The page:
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Estate planning for conflict-prone families takes extra effort

On Behalf of | Aug 26, 2020 | Estate Planning

Maybe you remarried after a messy divorce and your children never got along with your new spouse. Perhaps you have two kids who constantly gang up on their younger sibling. If you live in a conflict-prone family, the chances are you already know it.

Those family conflicts aren’t just going to stop when you pass away. If anything, the administration of your estate may heighten those tensions and lead to increased family conflict. Thankfully, knowing the nature of your family makes it easier for you to be proactive while estate planning and to create solutions that will prevent additional conflict after you die.

Consider creating a trust to reduce the likelihood of challenges

When you leave behind a last will, members of your family could challenge that will and possibly have it thrown out. The result could be the courts enforcing an earlier version of your will or handling your estate as though you died without one.

In order to maintain control over your legacy and limit the impact of challenges brought by family members, you may want to consider creating a trust.

Add a clause forbidding your heirs from challenging the estate

Some people who know that a challenge is likely and want to actively prevent their family from undermining their wishes choose to create a punishment for those who create conflict after their death.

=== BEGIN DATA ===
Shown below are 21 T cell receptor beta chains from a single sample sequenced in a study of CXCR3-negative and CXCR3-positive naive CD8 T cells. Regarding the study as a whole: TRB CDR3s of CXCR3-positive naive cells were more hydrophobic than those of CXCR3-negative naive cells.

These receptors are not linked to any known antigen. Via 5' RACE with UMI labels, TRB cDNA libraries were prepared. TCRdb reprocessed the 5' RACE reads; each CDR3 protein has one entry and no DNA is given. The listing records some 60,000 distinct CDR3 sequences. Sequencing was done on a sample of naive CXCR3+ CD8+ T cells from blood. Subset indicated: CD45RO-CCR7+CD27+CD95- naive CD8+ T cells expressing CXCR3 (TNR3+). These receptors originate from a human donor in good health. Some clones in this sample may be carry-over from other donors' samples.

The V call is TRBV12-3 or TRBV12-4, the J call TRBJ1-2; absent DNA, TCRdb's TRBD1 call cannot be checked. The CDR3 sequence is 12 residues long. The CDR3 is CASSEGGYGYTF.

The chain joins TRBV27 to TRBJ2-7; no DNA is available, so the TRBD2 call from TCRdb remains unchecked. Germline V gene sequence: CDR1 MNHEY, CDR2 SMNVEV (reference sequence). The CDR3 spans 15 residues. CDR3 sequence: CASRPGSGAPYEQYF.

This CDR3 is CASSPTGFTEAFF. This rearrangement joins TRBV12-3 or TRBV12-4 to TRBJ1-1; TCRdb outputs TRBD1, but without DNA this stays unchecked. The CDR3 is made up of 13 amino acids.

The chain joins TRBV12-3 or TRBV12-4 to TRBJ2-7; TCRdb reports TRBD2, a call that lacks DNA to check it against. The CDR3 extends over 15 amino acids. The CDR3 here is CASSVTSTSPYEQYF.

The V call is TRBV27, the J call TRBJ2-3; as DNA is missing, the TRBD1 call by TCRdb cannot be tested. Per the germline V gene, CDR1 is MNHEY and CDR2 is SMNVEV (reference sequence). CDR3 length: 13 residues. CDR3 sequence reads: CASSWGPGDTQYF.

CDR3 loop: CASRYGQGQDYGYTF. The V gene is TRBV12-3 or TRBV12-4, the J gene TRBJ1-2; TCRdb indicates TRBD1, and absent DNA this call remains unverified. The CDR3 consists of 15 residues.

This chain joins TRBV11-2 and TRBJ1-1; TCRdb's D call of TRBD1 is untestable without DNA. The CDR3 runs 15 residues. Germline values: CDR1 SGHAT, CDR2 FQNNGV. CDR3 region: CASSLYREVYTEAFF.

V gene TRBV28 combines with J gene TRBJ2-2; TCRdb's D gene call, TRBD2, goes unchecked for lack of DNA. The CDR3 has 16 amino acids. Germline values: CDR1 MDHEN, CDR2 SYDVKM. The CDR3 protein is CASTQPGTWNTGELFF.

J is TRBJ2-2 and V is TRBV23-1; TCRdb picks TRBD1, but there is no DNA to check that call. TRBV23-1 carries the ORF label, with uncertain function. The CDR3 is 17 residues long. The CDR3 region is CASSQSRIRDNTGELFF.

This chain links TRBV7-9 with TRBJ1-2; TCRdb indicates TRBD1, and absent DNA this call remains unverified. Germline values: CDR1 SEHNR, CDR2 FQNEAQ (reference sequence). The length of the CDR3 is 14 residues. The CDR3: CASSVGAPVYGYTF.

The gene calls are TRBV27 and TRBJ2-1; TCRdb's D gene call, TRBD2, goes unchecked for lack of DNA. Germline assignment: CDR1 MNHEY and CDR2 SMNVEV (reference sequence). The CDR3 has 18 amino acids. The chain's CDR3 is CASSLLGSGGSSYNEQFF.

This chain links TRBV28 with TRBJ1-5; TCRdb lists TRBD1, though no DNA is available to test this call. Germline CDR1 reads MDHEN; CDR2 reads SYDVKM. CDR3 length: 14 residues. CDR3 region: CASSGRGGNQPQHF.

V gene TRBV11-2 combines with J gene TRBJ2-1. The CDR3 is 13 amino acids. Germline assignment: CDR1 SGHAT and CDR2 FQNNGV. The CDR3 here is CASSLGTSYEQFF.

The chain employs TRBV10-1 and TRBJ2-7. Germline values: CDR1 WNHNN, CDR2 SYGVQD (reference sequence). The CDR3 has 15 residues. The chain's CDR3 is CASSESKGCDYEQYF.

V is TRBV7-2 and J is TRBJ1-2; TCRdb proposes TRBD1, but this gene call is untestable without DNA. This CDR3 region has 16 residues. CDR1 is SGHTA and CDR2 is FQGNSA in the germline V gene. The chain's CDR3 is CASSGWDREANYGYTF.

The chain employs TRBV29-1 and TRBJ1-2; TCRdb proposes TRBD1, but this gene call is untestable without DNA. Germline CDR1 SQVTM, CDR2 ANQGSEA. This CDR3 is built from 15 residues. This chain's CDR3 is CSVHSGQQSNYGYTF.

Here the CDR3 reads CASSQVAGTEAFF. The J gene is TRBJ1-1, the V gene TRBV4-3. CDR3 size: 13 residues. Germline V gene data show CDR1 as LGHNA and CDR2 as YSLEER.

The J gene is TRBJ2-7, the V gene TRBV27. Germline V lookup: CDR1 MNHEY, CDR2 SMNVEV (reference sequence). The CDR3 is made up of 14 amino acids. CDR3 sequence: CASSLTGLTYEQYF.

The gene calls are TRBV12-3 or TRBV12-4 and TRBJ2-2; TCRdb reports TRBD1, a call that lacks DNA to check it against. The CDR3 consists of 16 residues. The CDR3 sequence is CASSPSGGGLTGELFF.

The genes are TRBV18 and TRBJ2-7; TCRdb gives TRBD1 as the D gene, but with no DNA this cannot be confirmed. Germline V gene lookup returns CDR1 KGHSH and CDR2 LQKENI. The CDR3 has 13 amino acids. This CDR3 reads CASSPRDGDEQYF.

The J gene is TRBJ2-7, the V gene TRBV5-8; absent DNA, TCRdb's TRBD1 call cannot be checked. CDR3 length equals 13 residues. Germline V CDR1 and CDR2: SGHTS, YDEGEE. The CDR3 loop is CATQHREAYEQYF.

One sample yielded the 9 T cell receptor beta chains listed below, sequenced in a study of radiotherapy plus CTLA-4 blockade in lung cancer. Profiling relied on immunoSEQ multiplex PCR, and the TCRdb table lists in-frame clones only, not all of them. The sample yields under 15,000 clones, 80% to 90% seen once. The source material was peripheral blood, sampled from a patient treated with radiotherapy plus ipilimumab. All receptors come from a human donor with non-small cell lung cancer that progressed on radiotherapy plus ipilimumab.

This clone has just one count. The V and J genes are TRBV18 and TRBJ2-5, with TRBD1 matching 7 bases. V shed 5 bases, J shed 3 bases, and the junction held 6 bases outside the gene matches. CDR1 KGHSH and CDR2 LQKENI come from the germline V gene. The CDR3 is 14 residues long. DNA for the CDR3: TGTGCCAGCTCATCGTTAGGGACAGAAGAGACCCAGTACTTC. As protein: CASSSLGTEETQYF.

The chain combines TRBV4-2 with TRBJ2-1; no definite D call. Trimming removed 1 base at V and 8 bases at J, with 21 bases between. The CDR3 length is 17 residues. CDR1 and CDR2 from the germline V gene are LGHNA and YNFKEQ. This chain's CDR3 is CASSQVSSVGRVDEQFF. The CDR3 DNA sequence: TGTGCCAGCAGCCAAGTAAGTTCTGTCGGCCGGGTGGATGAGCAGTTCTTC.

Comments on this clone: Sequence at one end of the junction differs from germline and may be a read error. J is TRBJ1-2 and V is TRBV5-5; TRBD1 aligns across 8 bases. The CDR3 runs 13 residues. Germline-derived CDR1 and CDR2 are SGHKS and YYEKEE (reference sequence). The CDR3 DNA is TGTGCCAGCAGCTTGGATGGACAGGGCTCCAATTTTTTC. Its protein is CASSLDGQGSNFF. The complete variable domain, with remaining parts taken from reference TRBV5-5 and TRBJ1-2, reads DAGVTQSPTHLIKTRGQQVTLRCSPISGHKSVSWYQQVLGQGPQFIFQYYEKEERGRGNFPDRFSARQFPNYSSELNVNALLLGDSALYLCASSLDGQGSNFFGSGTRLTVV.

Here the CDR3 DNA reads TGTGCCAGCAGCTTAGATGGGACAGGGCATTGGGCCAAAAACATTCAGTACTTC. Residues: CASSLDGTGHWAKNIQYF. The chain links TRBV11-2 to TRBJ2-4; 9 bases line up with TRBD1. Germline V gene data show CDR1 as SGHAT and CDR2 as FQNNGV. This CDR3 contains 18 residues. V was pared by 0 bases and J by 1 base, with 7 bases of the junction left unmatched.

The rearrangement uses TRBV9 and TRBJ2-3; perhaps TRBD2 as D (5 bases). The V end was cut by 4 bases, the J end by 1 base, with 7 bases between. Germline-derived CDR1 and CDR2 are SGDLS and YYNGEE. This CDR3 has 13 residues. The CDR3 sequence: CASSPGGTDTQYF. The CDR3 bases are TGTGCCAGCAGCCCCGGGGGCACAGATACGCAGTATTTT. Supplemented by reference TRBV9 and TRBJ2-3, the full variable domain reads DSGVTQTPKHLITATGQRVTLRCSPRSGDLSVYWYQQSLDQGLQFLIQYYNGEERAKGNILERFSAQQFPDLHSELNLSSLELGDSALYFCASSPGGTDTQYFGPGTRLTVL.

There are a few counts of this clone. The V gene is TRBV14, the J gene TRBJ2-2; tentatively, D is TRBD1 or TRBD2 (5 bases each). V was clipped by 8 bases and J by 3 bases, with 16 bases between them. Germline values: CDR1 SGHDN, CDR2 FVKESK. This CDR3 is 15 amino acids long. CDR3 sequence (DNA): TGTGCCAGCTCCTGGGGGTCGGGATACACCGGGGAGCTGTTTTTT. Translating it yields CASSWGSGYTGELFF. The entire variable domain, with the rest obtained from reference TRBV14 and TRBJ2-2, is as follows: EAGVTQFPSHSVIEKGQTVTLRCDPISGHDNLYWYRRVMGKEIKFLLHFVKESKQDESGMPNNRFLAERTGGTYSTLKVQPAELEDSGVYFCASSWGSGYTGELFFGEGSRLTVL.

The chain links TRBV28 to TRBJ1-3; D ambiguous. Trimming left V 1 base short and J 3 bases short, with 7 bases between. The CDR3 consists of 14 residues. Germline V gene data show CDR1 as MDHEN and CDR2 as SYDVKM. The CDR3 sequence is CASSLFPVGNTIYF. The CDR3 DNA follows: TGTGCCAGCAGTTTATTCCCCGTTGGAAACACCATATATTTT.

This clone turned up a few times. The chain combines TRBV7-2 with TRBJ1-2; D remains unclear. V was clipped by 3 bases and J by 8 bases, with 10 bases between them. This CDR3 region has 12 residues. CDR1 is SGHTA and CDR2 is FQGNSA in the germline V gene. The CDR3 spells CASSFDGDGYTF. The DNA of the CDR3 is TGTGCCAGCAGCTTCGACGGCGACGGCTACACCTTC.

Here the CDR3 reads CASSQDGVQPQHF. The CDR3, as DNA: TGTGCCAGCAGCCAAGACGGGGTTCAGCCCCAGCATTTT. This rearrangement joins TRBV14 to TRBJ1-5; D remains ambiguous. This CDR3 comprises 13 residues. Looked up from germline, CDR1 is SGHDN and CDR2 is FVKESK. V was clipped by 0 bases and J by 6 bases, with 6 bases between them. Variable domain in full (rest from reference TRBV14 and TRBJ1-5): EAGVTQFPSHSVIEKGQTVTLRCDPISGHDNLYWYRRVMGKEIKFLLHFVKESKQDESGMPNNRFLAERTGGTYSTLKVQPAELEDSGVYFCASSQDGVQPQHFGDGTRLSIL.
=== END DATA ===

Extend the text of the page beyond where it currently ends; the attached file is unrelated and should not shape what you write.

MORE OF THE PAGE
Including a no-contest clause in your last will can remove the potential financial incentive for bringing a challenge. The no-contest clause could reduce the amount of inheritance that someone who brings a challenge receives or possibly completely disinherit them.

Be transparent about your intentions with your family members

It can be very unpleasant to have to acknowledge that you want to leave one of your children more than the others or that you intend for your spouse to receive more than your combined children will from your estate.

However, if you don’t disclose those preferences now, your wishes may confuse and upset people later and increase the likelihood of them dragging your estate through probate court. Careful planning and consideration of your family’s dynamics can help you reduce the likelihood of a challenge diminishing the value of your estate and undermining your legacy.